The interesting thing about Ebola Reston is that it is airborne. It traveled through that monkey house, room to room, and began killing animals that hadn't had any direct contact with one another. It was so concerning to the Army because of the facility's location to Washington D.C. that a decision was made to "nuke" the entire animal population and gas the building to kill every microscopic living thing inside. This led to hundreds of animals being euthanized.

Then, it happened again. More animals were brought in from overseas and the virus went loose. Likely, the animals brought it with them and it was not present in the facility. 

On autopsy of these monkeys, it can be seen that the virus was located in their lungs-- ready to burst from air sacs. This is how airborne transmission works. The virus is coughed up and expelled into the air where another person breathes it in. 

When the second incident of Ebola Reston hit the monkey house-- they let it run its "natural course" since they had also discovered it didn't cause illness in humans. When they did that-- 100% of the monkeys died. 

What's interesting about the Reston, VA monkey house workers was that they all seroconverted from the illness. This means they were infected, their body built up antibodies, but they didn't get sick. What's scary is that genetically speaking-- researchers don't really know what makes Ebola Reston all that different from Ebola Zaire. The question becomes . . . how easy would it be for these other Ebola viruses that do cause serious illness in humans to change one protein structure to then be airborne like Ebola Reston?

The answer is . . . they don't know. What they do call Ebola in general-- a slate wiper. People who know a lot about Ebola lose sleep over this virus. 

Personally, as a healthcare provider, I think it's safest to operate under the assumption that it has the potential for airborne spread. We should be using the same level of protection when working with this virus that the US Army does-- which they classify as a Level 4 Hot Agent. You wear a space suit working with these pathogens. People who work with Level 4 Agents are viewed as a little crazy according to Preston's book.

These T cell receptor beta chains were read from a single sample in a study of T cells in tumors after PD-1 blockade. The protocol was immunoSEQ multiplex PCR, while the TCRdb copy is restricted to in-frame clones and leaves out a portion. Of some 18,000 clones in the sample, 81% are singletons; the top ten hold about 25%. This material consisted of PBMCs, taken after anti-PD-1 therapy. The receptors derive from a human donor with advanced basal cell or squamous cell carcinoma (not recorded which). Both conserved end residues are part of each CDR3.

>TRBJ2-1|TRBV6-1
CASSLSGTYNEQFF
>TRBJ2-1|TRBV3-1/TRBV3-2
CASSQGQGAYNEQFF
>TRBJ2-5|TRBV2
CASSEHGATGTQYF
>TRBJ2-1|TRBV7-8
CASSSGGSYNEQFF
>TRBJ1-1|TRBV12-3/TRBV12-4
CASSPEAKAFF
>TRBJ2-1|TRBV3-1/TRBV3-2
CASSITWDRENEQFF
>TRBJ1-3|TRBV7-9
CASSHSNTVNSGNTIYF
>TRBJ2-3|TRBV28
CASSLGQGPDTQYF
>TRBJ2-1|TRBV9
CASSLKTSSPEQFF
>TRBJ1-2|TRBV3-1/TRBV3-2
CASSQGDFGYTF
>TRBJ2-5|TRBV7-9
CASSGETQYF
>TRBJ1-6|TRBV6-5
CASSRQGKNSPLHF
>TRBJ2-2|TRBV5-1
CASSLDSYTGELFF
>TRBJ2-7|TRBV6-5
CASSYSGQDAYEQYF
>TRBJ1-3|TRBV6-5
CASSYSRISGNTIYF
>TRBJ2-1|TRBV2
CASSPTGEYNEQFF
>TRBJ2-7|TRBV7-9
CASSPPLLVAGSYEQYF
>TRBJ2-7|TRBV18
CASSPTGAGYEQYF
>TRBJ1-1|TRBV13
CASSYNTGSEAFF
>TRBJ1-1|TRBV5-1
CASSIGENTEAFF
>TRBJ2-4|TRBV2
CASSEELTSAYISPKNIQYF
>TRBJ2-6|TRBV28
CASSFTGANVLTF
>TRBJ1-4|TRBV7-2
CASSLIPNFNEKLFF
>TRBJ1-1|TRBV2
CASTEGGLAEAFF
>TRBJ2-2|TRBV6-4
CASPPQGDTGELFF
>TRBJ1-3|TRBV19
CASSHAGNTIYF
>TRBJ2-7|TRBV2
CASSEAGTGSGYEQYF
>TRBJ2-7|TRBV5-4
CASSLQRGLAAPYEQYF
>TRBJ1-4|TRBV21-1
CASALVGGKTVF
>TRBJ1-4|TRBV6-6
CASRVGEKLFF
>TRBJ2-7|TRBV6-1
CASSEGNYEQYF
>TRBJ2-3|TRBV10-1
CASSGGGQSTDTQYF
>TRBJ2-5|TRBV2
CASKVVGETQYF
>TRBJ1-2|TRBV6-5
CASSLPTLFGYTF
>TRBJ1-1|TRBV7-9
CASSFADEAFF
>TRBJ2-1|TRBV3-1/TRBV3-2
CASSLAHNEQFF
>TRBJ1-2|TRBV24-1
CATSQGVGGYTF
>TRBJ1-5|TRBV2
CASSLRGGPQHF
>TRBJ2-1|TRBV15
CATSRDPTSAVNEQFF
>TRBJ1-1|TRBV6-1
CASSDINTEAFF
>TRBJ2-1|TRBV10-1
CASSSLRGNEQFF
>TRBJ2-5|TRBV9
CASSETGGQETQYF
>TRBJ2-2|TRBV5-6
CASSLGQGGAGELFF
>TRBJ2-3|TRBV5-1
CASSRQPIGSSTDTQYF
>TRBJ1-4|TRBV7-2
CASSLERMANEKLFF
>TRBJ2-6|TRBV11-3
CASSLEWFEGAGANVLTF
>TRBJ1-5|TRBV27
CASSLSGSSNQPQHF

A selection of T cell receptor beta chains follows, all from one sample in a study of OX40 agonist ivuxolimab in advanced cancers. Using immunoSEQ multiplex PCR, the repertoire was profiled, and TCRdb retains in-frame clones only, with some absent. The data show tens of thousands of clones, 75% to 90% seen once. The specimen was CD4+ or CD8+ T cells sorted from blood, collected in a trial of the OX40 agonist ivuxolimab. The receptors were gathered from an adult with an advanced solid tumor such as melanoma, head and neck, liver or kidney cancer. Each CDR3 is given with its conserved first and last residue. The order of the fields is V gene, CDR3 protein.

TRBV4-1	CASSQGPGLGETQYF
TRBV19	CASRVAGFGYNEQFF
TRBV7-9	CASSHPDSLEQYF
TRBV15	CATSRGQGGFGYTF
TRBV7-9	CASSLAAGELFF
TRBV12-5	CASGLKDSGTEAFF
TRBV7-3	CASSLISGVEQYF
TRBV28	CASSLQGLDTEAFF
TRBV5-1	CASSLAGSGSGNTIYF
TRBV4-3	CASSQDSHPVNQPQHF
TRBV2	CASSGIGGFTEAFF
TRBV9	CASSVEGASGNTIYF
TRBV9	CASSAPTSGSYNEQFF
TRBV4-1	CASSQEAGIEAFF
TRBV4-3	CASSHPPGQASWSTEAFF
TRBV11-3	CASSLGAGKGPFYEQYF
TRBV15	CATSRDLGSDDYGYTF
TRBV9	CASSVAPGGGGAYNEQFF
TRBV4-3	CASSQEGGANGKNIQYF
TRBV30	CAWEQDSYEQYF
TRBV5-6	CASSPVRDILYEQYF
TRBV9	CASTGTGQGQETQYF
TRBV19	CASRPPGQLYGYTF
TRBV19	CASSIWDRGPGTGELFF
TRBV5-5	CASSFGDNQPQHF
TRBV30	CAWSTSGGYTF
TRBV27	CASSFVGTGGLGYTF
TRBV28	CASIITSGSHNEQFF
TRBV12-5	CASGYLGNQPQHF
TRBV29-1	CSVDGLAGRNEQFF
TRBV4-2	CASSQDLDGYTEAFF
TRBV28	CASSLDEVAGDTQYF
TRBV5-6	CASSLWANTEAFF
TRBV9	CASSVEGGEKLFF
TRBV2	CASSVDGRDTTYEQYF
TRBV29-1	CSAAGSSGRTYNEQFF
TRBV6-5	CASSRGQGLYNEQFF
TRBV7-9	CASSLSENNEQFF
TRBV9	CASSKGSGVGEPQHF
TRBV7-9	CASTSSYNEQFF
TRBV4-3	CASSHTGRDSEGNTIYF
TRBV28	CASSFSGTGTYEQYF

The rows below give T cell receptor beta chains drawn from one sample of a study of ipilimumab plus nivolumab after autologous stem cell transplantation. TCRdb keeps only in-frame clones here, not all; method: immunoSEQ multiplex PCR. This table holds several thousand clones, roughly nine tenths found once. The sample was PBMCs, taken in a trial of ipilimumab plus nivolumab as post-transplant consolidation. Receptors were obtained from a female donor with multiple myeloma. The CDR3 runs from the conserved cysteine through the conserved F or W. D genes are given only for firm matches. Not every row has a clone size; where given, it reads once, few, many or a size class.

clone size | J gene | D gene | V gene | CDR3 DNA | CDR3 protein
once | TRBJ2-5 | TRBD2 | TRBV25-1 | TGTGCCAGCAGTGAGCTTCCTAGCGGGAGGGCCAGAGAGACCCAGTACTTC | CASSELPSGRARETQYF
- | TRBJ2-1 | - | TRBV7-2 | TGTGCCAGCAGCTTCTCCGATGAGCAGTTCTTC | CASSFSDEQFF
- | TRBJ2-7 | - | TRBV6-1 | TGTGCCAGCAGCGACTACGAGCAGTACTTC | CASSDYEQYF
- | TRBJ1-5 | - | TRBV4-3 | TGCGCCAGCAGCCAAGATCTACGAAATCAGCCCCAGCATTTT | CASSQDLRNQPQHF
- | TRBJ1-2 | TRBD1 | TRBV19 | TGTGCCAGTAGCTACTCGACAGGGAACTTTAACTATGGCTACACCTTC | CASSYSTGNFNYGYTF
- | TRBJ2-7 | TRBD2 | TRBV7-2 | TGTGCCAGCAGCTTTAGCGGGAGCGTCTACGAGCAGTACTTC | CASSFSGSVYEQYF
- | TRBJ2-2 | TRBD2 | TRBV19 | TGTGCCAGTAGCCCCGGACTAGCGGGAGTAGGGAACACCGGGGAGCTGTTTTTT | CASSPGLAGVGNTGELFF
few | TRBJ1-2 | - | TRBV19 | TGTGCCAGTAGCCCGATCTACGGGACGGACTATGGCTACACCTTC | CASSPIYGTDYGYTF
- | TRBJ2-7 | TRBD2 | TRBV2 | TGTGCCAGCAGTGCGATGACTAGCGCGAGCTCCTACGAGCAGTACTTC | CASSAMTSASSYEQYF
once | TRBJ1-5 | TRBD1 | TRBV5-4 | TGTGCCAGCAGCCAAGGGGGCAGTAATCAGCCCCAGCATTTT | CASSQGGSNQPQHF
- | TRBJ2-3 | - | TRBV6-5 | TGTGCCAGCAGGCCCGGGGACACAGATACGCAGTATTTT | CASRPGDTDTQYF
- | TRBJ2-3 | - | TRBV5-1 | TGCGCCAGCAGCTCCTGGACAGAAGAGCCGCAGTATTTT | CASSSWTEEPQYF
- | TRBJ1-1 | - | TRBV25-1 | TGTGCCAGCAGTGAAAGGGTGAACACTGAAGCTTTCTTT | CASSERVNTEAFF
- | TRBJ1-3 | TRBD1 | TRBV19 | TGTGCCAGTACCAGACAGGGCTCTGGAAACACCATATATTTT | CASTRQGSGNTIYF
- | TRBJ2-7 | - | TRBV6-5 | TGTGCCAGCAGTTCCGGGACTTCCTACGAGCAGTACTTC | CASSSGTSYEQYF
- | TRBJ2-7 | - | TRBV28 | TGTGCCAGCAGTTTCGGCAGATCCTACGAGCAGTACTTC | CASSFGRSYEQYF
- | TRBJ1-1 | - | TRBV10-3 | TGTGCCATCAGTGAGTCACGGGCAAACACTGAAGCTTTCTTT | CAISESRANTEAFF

I don't think we respect this virus enough. Here in the US-- people are very blase about its potential to kill. Keep in mind that those that survived here were treated early by a highly specialized medical system and received experimental treatments that likely helped them fight off the virus. 

As for me caring for patients-- I'd like a spacesuit, too. What you see is what I get. 

Would you consider this adequate?

Monday, November 3, 2014

Up and Coming

Hello Redwood's Fans!

What an interesting week it has been-- medically speaking. Lots of medical things in the news. I tried to tune it all out while I was on my writing retreat (of which, I did get a lot of writing done!) but quickly was inundated with medical stories upon my return and my inner medical nerd couldn't help but start doing more research.

Plus, I had to go to my hospital for mandatory Ebola training-- like two days after my lake retreat. It's hard to go from the first photo to the second photo. Reality can hit hard sometimes.

This week, I'm focusing on some of these interesting medical cases that could easily be worked into a fiction novel.

Tuesday: Can we say for sure Ebola is not airborne? I'll give you my take tomorrow.

Thursday: The Right to Die? Should it be allowed? If so, under what circumstances?

Have a great week.